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Chapter III - Customising the Sawfish Window Manager

Sawfish is a lisp-extensible window manager for X11. Its aim is to allow all areas of window management (decoration, manipulation) to be customised as far as is possible, yet still remain as fast or faster than existing window managers.

Key and Mouse Bindings

Whenever you interact with Sawfish in one way or another it usually involves some kind of binding: Whether it's dragging a window across the screen with your mouse, switching workspaces or closing a window via a combination of keys. All of this follows the same general scheme: You, the user, perform some kind of action – clicking, moving the mouse, pressing a key – to which Sawfish responds in a particular (and hopefully desired) fashion. This association between user performed inputs and Sawfish behavior is called binding.

Most window managers today provide a way to customise bindings. While it's usually possible to bind keys to launch applications and perform simple and common operations like minimizing a window, mouse events are often predefined and can't be changed at all. Sawfish on the other hand allows for full customization of bindings. Even if you don't notice it, every reaction to your inputs is specified by a binding and can be altered.

But bindings in Sawfish are specified by more than just a user input. You obviously don't want one action to have the same effect in every situation. Clicking on a window title should have a different effect than clicking on the root window. That's why you can define contexts for your bindings. Depending on the context, your actions have different outcomes. Clicking on the title of a window might raise it, while clicking on the window itself could raise and focus it. And clicking on the root window would pop up the application menu.

To customise your mouse and key bindings, launch the Sawfish Configurator and switch to the "Bindings" tab.

Sawfish Bindings

Customise by the Configurator or by Lisp

There are two ways to configure, by the configurator GUI and by preparing lisp code. The GUI can be run by left clicking background -> “Customise”. Most customisations similar to other window managers can be done through GUI.

For customisations by lisp, first understand that in the startup, files ~/.sawfish/custom, .rc are read in this order.

~/.sawfish/custom

This file is created and edited by the configurator GUI, and stores customisations. It shouldn’t really be edited manually.

~/.sawfish/rc

This is the file you edit. It is a handwritten lisp code, and almost all explicit customisations should be done here.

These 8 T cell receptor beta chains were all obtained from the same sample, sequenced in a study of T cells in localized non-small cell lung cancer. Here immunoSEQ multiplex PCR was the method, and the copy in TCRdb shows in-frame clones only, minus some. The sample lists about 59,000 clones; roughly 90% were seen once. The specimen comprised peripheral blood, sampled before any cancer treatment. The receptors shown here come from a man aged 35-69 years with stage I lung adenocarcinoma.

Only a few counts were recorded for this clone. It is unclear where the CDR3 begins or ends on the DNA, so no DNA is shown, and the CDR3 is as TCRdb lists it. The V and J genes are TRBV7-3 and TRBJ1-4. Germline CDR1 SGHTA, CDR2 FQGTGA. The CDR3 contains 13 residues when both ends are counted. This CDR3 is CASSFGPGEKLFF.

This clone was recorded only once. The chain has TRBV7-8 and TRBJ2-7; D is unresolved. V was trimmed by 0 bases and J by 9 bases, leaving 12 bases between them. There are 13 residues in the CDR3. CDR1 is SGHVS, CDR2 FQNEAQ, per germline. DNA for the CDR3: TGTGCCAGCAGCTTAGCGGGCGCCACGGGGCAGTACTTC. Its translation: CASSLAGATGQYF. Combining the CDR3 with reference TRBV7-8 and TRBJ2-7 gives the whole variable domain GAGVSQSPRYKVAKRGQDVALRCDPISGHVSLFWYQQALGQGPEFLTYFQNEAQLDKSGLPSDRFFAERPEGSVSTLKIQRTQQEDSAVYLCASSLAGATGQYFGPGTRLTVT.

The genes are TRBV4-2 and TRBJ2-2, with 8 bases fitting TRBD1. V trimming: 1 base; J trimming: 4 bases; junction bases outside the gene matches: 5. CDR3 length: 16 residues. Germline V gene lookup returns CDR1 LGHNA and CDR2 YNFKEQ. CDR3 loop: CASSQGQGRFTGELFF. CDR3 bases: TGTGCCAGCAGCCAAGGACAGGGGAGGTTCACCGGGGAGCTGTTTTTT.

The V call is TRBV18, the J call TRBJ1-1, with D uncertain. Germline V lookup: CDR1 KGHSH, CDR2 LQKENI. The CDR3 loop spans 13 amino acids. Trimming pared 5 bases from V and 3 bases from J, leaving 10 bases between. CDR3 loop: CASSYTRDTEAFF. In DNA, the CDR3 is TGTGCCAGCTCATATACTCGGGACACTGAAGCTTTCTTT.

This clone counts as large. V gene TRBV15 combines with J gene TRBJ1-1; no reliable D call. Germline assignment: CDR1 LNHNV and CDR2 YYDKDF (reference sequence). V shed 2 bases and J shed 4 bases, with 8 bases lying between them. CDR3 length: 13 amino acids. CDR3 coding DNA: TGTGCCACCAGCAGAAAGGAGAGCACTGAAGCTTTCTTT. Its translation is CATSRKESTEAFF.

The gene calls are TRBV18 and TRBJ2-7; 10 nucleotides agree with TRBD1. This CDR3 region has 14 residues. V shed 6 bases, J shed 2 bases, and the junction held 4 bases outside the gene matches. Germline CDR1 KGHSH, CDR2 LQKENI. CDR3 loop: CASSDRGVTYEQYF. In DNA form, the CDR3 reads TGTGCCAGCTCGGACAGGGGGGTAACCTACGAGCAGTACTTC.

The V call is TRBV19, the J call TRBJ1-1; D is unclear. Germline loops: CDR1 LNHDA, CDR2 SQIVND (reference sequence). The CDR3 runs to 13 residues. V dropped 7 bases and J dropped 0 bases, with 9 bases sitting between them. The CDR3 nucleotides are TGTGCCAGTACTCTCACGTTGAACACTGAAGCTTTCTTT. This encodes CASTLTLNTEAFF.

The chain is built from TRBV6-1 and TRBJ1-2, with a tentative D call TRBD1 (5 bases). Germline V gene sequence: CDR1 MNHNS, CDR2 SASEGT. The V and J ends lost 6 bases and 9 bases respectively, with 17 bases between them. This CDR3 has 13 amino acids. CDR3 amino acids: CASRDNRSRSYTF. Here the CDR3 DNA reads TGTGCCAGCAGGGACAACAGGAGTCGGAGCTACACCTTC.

This is an example of an rc file, it has extra window movements over and above those that come as standard with Ready Linux. It has window commands which are specific to a particular monitor resolution, 1366 x 768.


;; -*- lisp -*-
;; Ready Linux 2018
;; No copyright to anything

(require 'sawfish-defaults)

(defun ak-left-fill-window ()
(resize-window-to (input-focus) (/ (screen-width) 2) (screen-height))
(move-window-to (input-focus) 0 0)
)

(defun ak-right-fill-window ()
(resize-window-to (input-focus) (/ (screen-width) 2) (screen-height))
(move-window-to (input-focus) (/ (screen-width) 2) 0)
)

(defun ak-up-left-fill-window ()
(resize-window-to (input-focus) (/ (screen-width) 2) (/ (screen-height) 2))
(move-window-to (input-focus) 0 0)
)

(defun ak-up-right-fill-window ()
(resize-window-to (input-focus) (/ (screen-width) 2) (/ (screen-height) 2))
(move-window-to (input-focus) (/ (screen-width) 2) 0)
)

(defun ak-up-fill-window ()
(resize-window-to (input-focus) (/ (screen-width) 1) (/ (screen-height) 2))
(move-window-to (input-focus) 0 0)
)

(defun ak-down-fill-left-window ()
(resize-window-to (input-focus) (/ (screen-width) 2) (/ (screen-height) 2))
(move-window-to (input-focus) 0 384)
)

(defun ak-down-fill-right-window ()
(resize-window-to (input-focus) (/ (screen-width) 2) (/ (screen-height) 2))
(move-window-to (input-focus) 683 384 (/ (screen-width) 2) 0)
)

(defun ak-down-fill-window ()
(resize-window-to (input-focus) (/ (screen-width) 1) (/ (screen-height) 2))
(move-window-to (input-focus) 0 384)
)

(bind-keys global-keymap "Super-Left" ak-left-fill-window)
(bind-keys global-keymap "Super-Right" ak-right-fill-window)
(bind-keys global-keymap "Super-o" ak-up-left-fill-window)
(bind-keys global-keymap "Super-p" ak-up-right-fill-window)
(bind-keys global-keymap "Super-Up" ak-up-fill-window)
(bind-keys global-keymap "Super-k" ak-down-fill-left-window)
(bind-keys global-keymap "Super-l" ak-down-fill-right-window)
(bind-keys global-keymap "Super-Down" ak-down-fill-window)


You can also put other lisp scripts, like user-contributed codes in the directory ~/.sawfish..

You can start an application in Sawfish from a key. Bind a key to the ‘run-shell-command’ command. In the configurator, you can enter the command name at the same time. From lisp the function system invokes a shell. Don’t forget to add “&” not to block the Sawfish execution.

(system "firefox doodle.com &")

You can add any program to startup automatically by adding it to the file

~/.sawfish/autostart

This is the current autostart file:

!/bin/sh

conky &
feh --bg-scale '/usr/share/wallpaper/c64_wall.png' &
lxterminal &
xscreensaver -no-splash &




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no copyright to anything ** contact mscgbr@gmail.com or @MarkStuCarter